Tom McCormack: One could think of contemporary narrative cinema as having two horizon points, the first related to wall-to-wall CGI, the second to epic long shots and the blurring of distinctions between documentary and fiction.
The Two Horizons (9 August 2011)
At least, for once, the landscape of contemporary cinema is not defined by the slow-fast polarities! But this new schema is still Manichean and remarkably absurd. At the bottom of which hypothetical cave do you have to stand to see the horizon divided between CGI and long shots, Avatar and Juventud em marcha? They are not polar opposites of the same theme. These are bad stereotypes. He assumes that CGI and long shots are mutually exclusive (The Abyss; Wall-E, Enter The Void??), that the documentary-fiction frontier is CGI-free (Waking Life; Waltz With Bashir??)... Yeah I don't think these poles are that much clear cut.
Let's ignore the bullshit about "subjectivity"... nothing insightful is expected from someone who believes that comics book nerds' obsession with fictitious-fact checking (anti-auteurism : customers are always right, the auteur shall comply) is what redefines the relation to actual Reality for the rest of the world.
By convoluting film's indexical relationship to its subjects, CGI potentially liberates cinema from an assumed truth-value [..] Avatar really is something new; it renegotiates the tripleness of movies in a revolutionary way. [..] One of Avatar's achievements is that is has no accidental surplus of description—or at least very little—while seeming to. Every shot overwhelms the visual field with a too-muchness of information, like old-fashioned movies, but the effect isn't automated but calculated. It's unprecedented and quite dazzling.
Apparently this guy never watched an animated movie. Animation (Emile Cohl; McCay; Disney...) is exactly that : producing a "motion picture" where all details are designed, not merely recorded from reality. CGI is just a fancy way to generate animation without pencils, but the principle is strictly identical. Pixels are not the equivalent of words for the simple reason that we never see pixels with a naked eye, we cannot parse them from the big picture, and that makes all the difference.
Avatar is the first time you realized that you're watching a universe that was entirely created by the designer? Well, first-off, this is not an all-CGI movie (unlike Toy Story, Ice Age, Finding Nemo, Wall-E, Cars...), there are scenes with REAL LIFE actors in set pieces. Secondly, there ARE precedents of CGI-live action hybrids that generated as much of an ex-nihilo CGI world (Tron, 1982; Total Recall, 1990; Jurassic Park, 1993; Star Wars I, 1999; King Kong, 2005; Inception, 2009...). What did Avatar do that these didn't before? Nothing. 3D is not new, CGI is not new, motion-capture is not new, animation is not new. If we can empathize with Mickey Mouse (a vague caricature of an anthropomorphic animal, badly animated), believing in half-credible CGI characters is an easy task. CGI doesn't only work on our imagination because it looks "real"... the stretch of human imagination is boundless, we'd believe in anything because we want to. We even lend life and meaning to inanimate objects or imaginary friends.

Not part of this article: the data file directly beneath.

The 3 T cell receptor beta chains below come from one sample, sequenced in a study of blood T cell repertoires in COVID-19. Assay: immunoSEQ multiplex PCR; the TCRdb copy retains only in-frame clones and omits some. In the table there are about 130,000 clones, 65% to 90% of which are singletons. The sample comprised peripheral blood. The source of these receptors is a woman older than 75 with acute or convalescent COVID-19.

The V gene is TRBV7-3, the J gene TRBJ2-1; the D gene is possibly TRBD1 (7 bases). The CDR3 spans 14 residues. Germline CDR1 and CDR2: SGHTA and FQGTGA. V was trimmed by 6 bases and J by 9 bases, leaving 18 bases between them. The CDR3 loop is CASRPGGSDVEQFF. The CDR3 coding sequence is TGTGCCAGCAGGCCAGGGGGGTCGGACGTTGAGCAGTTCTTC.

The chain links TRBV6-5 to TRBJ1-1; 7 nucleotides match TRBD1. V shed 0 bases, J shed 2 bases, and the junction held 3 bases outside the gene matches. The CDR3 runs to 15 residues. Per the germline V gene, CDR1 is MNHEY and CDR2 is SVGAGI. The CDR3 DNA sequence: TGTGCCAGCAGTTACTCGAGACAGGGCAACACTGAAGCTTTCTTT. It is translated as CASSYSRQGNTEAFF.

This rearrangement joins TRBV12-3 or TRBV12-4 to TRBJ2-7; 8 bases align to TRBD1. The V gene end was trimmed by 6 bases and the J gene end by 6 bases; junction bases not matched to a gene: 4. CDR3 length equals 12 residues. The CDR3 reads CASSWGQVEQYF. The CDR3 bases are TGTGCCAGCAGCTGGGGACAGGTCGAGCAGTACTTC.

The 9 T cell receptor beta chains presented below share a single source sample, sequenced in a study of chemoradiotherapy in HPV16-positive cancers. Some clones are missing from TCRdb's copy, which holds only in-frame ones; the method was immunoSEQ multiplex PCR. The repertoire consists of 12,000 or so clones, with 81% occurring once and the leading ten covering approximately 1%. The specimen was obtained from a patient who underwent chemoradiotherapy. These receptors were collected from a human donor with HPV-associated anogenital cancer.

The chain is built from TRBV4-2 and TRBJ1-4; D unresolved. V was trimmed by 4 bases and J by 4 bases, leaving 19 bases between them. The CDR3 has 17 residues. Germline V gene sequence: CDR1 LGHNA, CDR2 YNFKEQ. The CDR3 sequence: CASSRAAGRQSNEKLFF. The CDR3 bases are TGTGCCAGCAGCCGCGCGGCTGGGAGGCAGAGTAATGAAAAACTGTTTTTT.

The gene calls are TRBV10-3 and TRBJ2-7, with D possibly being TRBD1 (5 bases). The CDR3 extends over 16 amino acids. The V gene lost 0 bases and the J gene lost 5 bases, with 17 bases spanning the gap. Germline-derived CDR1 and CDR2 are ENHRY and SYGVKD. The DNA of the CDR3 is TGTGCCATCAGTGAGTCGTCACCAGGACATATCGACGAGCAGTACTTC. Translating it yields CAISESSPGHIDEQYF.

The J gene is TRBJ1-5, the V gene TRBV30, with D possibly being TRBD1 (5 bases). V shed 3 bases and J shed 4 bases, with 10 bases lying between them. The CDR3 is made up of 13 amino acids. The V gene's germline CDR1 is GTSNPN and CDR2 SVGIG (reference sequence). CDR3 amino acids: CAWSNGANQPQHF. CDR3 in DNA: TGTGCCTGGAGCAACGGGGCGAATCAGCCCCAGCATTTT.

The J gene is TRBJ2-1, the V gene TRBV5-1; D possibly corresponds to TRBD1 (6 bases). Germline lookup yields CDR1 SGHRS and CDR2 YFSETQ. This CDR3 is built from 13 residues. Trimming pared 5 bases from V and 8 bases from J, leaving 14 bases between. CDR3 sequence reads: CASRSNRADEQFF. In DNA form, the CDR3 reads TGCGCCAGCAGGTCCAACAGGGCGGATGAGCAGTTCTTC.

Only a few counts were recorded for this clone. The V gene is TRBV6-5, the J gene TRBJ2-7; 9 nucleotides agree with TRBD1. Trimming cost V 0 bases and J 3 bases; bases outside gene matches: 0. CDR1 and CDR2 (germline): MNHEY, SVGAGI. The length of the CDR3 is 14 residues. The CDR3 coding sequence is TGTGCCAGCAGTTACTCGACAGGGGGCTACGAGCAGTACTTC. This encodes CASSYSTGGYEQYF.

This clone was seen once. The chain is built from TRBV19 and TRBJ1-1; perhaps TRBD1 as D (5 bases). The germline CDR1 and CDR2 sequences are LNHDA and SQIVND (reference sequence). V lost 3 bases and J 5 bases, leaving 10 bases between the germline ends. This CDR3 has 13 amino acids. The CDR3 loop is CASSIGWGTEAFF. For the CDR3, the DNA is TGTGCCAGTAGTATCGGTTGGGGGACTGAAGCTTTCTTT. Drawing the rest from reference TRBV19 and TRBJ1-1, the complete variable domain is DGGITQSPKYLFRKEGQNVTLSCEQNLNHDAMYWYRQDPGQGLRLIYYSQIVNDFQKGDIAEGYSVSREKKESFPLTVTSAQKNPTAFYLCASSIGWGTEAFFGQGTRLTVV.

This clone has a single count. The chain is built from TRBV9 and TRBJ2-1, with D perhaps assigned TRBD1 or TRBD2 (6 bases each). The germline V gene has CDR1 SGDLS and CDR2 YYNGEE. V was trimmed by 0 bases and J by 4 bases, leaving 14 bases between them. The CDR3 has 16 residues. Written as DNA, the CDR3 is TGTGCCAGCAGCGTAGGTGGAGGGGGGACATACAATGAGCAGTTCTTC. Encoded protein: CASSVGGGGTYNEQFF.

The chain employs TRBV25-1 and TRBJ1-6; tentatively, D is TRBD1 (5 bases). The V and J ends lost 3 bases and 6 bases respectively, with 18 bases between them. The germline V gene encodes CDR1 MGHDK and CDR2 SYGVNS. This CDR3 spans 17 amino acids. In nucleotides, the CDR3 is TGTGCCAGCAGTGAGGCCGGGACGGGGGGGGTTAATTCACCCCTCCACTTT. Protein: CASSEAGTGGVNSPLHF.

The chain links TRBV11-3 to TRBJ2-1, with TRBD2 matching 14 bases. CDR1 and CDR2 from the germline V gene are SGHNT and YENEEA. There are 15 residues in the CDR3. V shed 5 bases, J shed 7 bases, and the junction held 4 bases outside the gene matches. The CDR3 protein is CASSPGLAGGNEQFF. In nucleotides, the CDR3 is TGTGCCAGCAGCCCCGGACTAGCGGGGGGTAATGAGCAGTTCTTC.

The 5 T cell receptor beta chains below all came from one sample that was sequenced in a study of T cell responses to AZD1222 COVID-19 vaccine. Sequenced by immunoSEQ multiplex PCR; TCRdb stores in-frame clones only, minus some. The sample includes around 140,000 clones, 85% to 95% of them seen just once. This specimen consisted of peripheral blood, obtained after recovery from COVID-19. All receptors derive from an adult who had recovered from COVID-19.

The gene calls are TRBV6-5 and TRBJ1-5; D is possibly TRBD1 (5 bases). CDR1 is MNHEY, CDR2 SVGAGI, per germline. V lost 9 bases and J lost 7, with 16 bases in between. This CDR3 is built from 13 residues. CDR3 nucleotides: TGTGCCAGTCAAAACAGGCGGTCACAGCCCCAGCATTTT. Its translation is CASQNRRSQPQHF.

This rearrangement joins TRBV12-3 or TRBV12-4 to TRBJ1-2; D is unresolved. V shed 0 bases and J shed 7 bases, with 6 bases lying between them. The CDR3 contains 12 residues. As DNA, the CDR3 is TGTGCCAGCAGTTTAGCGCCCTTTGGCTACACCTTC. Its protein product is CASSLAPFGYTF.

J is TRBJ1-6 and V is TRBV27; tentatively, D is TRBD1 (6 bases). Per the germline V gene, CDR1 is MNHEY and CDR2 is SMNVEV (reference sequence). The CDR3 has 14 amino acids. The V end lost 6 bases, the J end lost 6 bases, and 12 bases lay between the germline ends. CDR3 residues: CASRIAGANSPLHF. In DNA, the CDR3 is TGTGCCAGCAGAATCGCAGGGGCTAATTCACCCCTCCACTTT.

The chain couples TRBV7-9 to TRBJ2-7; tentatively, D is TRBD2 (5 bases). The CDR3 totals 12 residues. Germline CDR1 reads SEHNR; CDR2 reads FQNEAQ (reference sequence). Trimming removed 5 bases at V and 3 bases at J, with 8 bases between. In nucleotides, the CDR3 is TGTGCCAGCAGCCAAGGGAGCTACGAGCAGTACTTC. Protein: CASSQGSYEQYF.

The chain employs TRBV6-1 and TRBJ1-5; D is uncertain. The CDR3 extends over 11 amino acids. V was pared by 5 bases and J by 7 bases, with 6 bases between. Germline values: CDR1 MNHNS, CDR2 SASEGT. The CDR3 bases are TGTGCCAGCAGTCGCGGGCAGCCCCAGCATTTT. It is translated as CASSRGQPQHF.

If one of the pleasures of literary fiction—of, say, Tolstoy—is simply the wow factor, delighting in watching objects conjured by means that are in some essential way alien to them (words), Avatar makes a serious claim that cinema can compete with, and maybe best, literature on these terms. Films have never offered much competition in this area because their tools for describing the world are automated, and of the world, not essentially alien like words.No. Sorry. I agree that cinema is far from the accomplishments of literature in the domain of pure narration. Still in its infancy. But if one film nears this level of maturity... it's certainly not Avatar, all technological inventions included. Take a step back from the 3D craze and the marketing buzz... this is just cheap storytelling.